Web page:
The brilliant casting of Quentin Crisp as Queen Elizabeth I, 'the true queen of england' 'turns the idea of sex and gender on its head so the audience knows what kind of journey they are on from the beginning'(Sally Potter). He represents an iconic and slightly troubled but light-hearted homosexuality.
Sasha is described as having a "slender, boyish figure" and "skates vigourously... in vivid contrast to the women of the court." This is the first time that she is seen, and first catches Orlando's attention. The focus on her physicality and movement is common of Orlando's interest in her lovers. On the following page the it is the combination of gender attributes that Orlando focuses on; Sasha "skates like a boy and curtseys like a lady"; showing his interest at the cross-gendered nature of her physique.
Orlando's transformation to a woman. http://celeb-nudity.com/free/video/0070_TildaSwinton/Tilda_Swinton-Orlando_800-448.jpg Her pose here is very similar to Botticelli's famous painting 'The Birth of Venus' (1482), which represented the Greek myth of Aphrodite's birth from the sea as a fully grown adult woman. http://www.paintinghere.com/uploadpic/Sandro%20Botticelli/big/The%20Birth%20of%20Venus.jpg The framing in the keyhole shaped mirror, insinuating a voyeuristic gaze, could be a playful reference to Laura Mulvey's theories of objectification of the female in the medium of conventional patriarchal cinema, and the difficulty of showing Orlando naked as a man without some severe prosthetic modelling...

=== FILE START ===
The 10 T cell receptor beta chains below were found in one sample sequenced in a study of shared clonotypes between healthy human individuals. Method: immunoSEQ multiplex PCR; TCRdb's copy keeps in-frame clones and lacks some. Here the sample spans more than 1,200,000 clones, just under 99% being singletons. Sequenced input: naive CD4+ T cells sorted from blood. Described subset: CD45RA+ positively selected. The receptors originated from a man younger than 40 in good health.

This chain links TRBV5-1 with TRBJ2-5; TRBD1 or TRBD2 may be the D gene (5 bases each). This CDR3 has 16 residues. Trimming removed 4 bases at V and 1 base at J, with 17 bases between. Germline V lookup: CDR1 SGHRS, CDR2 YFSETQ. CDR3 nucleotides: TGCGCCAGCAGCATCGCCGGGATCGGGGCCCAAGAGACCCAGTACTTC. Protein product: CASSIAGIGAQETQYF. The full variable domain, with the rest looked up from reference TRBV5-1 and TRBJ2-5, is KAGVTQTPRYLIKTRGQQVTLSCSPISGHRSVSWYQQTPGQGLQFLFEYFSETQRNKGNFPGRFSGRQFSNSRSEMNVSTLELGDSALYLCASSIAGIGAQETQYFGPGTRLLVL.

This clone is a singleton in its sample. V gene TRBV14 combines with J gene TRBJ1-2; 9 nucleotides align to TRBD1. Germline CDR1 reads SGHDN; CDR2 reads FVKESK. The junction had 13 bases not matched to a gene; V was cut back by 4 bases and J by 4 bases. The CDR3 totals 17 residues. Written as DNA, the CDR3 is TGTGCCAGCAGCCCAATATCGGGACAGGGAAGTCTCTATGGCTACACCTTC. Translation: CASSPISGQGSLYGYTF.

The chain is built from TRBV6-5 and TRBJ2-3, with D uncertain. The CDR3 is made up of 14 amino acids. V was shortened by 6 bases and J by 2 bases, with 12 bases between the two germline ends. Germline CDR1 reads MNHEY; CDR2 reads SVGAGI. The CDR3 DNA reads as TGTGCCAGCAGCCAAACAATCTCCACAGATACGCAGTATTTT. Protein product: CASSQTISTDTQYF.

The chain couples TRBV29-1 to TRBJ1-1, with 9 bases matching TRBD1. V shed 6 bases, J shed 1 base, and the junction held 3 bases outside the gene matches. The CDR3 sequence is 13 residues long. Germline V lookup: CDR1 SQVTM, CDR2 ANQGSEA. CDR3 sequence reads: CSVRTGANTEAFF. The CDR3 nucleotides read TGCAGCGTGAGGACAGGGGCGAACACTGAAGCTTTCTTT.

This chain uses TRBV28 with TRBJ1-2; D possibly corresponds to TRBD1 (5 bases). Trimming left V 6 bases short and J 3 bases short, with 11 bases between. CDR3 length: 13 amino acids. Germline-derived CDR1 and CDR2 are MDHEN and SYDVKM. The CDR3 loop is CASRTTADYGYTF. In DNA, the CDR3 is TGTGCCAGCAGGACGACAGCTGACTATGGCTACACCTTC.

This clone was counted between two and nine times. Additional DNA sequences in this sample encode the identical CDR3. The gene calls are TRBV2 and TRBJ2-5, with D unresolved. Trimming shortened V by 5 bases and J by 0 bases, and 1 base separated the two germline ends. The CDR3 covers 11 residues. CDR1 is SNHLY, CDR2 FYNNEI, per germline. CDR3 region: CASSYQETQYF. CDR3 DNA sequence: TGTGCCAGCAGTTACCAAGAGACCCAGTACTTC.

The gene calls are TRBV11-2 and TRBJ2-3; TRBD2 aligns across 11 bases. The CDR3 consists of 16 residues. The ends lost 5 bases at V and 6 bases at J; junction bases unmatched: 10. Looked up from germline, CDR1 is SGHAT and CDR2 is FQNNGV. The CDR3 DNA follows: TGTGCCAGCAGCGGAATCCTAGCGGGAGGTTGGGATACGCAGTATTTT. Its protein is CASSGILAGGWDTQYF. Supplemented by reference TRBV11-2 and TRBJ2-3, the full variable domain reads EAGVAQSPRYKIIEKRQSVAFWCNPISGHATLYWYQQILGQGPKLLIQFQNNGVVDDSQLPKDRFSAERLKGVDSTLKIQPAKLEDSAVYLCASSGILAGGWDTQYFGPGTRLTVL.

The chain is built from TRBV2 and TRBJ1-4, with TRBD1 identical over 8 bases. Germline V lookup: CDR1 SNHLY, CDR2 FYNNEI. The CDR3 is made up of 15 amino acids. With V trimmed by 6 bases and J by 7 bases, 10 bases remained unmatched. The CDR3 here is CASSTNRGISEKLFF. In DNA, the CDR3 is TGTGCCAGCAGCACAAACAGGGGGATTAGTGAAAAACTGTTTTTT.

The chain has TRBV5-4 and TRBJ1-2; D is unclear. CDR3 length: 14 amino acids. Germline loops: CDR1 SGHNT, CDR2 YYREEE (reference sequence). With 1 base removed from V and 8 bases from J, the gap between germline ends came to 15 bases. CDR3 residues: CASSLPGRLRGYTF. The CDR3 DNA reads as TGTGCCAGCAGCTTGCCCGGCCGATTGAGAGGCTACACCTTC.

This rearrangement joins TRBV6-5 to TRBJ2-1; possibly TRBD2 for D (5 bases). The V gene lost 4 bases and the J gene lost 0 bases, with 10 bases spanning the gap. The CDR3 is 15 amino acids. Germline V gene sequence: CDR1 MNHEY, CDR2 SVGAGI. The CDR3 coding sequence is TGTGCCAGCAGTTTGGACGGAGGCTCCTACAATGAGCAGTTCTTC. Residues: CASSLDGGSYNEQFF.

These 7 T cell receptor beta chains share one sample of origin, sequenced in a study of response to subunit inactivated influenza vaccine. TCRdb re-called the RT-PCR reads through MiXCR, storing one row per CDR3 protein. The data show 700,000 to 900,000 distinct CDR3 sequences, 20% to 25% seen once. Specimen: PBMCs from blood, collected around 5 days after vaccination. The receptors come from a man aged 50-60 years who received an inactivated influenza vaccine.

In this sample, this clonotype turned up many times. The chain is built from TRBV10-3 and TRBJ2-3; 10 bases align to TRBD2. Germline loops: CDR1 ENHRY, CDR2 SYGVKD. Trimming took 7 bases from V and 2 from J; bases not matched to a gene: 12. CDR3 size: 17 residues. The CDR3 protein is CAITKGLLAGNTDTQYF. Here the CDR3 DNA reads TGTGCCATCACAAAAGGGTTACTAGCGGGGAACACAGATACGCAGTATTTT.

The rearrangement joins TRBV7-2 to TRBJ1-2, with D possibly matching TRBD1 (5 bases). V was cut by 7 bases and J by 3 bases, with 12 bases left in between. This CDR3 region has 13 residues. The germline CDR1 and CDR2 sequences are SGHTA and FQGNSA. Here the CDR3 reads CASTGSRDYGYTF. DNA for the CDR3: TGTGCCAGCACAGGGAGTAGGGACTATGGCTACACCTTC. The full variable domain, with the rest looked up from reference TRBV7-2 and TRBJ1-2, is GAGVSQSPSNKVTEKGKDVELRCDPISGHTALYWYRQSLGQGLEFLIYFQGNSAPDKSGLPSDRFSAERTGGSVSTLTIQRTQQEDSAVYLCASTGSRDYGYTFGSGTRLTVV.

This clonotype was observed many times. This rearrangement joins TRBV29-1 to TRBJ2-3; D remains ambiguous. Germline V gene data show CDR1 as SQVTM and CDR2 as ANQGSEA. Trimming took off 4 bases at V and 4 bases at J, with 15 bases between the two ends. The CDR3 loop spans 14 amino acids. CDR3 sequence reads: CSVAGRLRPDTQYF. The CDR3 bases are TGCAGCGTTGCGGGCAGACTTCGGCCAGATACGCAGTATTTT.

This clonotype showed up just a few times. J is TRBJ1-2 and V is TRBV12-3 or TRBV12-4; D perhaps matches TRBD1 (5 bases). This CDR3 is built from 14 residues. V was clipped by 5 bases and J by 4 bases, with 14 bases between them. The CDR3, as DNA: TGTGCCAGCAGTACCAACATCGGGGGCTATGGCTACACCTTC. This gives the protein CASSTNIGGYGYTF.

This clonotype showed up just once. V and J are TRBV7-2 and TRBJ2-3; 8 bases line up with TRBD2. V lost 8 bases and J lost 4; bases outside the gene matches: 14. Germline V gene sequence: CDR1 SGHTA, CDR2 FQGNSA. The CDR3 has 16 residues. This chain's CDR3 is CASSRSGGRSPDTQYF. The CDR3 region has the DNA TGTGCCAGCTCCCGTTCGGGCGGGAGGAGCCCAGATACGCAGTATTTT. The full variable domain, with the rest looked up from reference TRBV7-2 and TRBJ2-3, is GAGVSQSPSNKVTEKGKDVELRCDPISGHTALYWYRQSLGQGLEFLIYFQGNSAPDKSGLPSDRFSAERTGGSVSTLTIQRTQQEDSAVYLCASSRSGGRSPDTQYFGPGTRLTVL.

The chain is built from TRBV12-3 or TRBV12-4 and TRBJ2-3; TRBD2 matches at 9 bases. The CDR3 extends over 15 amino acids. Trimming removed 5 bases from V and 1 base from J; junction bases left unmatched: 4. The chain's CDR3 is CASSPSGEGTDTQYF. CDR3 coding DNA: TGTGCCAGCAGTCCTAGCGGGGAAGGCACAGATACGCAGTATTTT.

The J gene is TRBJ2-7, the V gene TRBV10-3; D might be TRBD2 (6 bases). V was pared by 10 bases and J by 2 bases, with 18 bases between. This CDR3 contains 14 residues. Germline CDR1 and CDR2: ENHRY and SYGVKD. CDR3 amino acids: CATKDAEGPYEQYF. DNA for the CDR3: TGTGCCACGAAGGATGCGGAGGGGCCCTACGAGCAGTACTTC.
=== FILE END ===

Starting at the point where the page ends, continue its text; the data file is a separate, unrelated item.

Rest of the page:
Orlando "...if I were a man..." Shelmerdine " if I was a woman..." Billy Zane's intertextuality from other popular films such as Titanic, Dead Calm and the television series Twin Peaks establishes him as a masculine, handsome, romantic and mysterious character. The augmentation of his good looks with long flowing hair complicates his identity, and temporary restriction of his injury enables Orlando to make more dominant decisions and actions.
In this image we can see different layers of construction of image of Crisp as a person and a persona, invoking ideas of stardom and gender in identity. Judith Butler discusses the artificial nature of gender constructions, especially relevant here in presenting a drag Queen Elizabeth from a homosexual man who likes to wear make-up but not cross dress. In various interviews he talked about his rigourous daily routine of putting on makeup every morning before he saw anyone, even in his old age. We are presented a mirror image of him made-up but cannot see his actual face, showing levels of construction and reality in his (actual and chosen) gender and identity.